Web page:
Tuesday, 30 December 2014

Coping with seasonal body-shaming

Greetings, humans, and apologies for this unscheduled hiatus - as is somewhat to be expected, the season has been taking its toll on me a little.

I really wanted there to be a post on navigating the fat hatred that tends to rear its ugly head around this time of year, mostly from "well-meaning" relatives, but I'm not really in a position to write that post, so the lovely Hazel Hare (Tumblr | Twitter ) has kindly stepped in. Enjoy, and show them some love if you like the post. :)


I am fat. I am a fat person. I have very small sections of normal clothing shops dedicated to my size. I am the image of a person walking down the street that news reports use to talk in Very Stern Tones about obesity. The reasons for my fatness are complex and interlinked with mental health, early trauma, and an upbringing where I was constantly berated for any food or exercise choices I made.

As I approach thirty years old I am, finally, feeling positive about my beautiful fat body. (Needless to say, opinions to the contrary will be - aha - roundly ignored.) I am fat, I am beautiful, and I hold onto that feeling as much as possible. Unfortunately, it's not always possible in the midst of winter celebrations.

Winter holidays are a time of year when we are socially allowed and encouraged to eat heartily and often; to eat rich, sugary and fatty foods; to drink and be merry. Unfortunately, it's also the time of year when we typically spend time with our [toxic] relatives. They are the people who remember us when we were much smaller, when we were babies and toddlers and teens, who are often unfamiliar with our adult selves.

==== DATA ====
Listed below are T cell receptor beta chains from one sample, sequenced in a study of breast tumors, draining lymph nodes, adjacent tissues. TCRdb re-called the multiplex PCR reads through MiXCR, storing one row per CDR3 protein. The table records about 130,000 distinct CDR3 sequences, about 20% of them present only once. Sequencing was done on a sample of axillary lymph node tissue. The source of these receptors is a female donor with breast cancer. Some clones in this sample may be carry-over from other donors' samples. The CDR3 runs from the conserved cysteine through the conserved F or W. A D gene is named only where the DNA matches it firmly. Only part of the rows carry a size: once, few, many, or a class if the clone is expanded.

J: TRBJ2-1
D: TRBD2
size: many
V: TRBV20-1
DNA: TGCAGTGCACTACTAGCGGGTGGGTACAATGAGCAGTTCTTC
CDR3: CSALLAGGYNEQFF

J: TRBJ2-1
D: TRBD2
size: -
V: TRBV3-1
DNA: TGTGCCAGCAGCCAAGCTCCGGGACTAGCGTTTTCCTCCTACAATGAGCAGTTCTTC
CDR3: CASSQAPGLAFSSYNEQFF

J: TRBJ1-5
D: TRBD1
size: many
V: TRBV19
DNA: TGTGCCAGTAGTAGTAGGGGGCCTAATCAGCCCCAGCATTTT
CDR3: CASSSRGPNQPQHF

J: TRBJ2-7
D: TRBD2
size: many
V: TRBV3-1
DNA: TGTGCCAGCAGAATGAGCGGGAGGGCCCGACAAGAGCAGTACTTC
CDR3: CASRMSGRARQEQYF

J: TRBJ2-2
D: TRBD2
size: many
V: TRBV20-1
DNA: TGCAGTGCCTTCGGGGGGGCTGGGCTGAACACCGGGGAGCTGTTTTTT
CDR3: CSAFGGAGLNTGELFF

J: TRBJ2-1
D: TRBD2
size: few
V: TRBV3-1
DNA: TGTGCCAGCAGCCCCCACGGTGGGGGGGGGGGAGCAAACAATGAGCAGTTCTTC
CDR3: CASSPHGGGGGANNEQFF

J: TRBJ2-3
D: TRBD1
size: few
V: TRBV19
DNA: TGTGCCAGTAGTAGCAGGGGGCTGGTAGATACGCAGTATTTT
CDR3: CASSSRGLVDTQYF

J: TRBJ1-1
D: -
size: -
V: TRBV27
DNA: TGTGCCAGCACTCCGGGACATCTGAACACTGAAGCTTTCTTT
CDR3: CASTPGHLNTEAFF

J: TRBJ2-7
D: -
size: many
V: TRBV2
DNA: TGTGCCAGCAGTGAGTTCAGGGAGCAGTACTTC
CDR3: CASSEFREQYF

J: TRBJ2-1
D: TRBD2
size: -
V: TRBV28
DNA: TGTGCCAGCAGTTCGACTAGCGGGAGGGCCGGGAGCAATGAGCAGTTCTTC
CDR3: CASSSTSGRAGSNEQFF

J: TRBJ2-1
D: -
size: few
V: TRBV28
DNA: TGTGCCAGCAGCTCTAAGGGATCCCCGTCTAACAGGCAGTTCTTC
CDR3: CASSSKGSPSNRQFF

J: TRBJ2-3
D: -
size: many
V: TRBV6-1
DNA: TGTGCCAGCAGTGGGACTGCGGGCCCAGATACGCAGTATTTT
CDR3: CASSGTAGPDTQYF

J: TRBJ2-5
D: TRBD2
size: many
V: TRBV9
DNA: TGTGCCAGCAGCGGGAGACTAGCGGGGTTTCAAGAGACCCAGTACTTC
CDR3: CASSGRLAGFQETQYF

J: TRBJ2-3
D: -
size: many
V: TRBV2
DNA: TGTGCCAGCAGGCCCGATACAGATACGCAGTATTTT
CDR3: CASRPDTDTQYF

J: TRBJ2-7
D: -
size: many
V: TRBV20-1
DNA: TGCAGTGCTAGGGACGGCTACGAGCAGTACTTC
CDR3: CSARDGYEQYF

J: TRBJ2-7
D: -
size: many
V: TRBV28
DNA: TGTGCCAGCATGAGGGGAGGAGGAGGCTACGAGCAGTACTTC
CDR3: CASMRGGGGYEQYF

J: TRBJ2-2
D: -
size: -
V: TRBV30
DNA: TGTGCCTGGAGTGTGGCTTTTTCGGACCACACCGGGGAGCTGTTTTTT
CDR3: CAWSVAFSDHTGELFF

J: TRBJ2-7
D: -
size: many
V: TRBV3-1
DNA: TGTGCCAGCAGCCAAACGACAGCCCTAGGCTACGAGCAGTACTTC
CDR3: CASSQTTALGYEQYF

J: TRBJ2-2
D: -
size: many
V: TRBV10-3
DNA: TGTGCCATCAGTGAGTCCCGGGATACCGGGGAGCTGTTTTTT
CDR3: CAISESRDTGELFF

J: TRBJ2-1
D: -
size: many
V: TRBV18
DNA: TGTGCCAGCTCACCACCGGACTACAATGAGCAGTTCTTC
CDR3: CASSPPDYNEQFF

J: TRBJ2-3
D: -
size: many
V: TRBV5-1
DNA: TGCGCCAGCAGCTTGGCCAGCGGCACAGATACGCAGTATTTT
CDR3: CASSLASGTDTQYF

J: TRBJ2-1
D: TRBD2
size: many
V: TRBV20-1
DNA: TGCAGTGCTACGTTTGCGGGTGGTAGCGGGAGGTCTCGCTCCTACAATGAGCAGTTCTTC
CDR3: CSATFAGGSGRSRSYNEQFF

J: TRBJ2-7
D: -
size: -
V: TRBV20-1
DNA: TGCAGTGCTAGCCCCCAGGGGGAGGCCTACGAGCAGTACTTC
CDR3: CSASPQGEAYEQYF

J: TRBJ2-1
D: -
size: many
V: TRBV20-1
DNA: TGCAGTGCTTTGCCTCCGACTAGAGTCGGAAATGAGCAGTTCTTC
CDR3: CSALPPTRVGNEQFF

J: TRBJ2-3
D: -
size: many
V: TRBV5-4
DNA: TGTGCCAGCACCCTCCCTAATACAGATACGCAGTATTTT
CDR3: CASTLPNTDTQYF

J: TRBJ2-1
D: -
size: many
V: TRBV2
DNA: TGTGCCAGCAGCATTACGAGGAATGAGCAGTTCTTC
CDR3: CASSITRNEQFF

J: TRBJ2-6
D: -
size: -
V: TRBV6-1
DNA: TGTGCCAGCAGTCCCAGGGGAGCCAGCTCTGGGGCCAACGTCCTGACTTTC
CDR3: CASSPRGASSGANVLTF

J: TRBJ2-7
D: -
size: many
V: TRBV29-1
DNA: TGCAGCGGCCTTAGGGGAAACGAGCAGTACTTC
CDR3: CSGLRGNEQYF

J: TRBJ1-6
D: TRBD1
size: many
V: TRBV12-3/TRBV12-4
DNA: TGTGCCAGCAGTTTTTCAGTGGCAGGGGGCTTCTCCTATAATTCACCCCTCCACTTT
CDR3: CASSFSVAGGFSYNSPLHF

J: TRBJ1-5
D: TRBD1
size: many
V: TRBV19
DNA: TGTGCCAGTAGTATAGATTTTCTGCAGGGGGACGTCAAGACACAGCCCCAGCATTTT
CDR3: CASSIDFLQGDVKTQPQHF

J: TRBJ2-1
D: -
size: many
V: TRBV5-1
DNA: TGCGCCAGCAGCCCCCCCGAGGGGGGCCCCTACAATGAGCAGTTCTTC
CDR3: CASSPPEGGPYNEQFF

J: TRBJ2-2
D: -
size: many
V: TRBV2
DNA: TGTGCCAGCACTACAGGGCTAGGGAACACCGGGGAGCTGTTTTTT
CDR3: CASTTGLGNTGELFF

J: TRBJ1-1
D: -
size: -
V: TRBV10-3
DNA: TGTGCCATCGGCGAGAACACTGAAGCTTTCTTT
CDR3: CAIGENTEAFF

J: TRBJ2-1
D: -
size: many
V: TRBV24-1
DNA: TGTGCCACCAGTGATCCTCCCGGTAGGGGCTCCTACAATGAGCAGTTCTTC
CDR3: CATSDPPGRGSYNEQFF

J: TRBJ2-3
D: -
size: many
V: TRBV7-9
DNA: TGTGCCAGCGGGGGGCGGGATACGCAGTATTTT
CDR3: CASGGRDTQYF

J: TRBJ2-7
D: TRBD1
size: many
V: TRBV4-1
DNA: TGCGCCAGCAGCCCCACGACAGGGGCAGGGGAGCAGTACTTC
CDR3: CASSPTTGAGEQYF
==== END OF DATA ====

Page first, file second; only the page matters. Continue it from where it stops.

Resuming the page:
Yes, I am bigger than I was when I was seven. You're quite right.

"And weren't you supposed to have a career by now? And why are you still renting?" (Assuming we have made it out of their house in the first place.) "And what's with the clothes and the hair and the partner(s)? Didn't we assign you a different gender at birth? Couldn't you just get more fresh air and cure your various mental and physical illnesses?"

There's a whole plethora of ways they can criticise our lives, our behaviours and our choices. I could probably write a lot about all of the above, but this is about my body and my eating.

Eating is usually a social event around the holidays, with family meals and buffets and leftovers, so eating in front of others ends up being the norm. And while your toxic family members can't change your job, house or partner(s) just by complaining at you at the dinner table, they can express their general disapproval by changing what and how you eat.

I usually have quite a hefty "fuck you!" attitude when it comes to people verbally criticising my food choices, ("Ooh, a moment on the lips-" "Fuck off."), but I am reluctant to swear at my relatives. I can't so easily respond to the patronising or sad looks that people give me as I eat food. I even found myself tempted to defend my eating, to invent gym memberships, to highlight the physical aspects of my job, to fabricate recent weight loss which 'allows' me to now eat the food. Sometimes that's what it takes to deflect them, and that's okay.

I am allowed to eat this food, toxic family member, because I feel suitably embarrassed and ashamed about existing as a fat human being. I have paid my penance.

Fat people, and fat women especially, are supposed to be fighting the fat, beating the bulge, and constantly enacting emotional and physical violence against our bodies until we are not fat any more. We are supposed to be unhappy, restless and filled with a desire to shrink ourselves at all costs. I am supposed to 'be good' by restricting my food and my food choices.

Well. Fuck that.

I exist. I exist as a fat person, as a fat woman, and I am enough. I eat. During the winter holidays I clutch my partner's hand for support, take a few minutes' fresh air, post a snarky tweet or five, and express sympathy with my fat friends when their families treat them the same way mine treat me.

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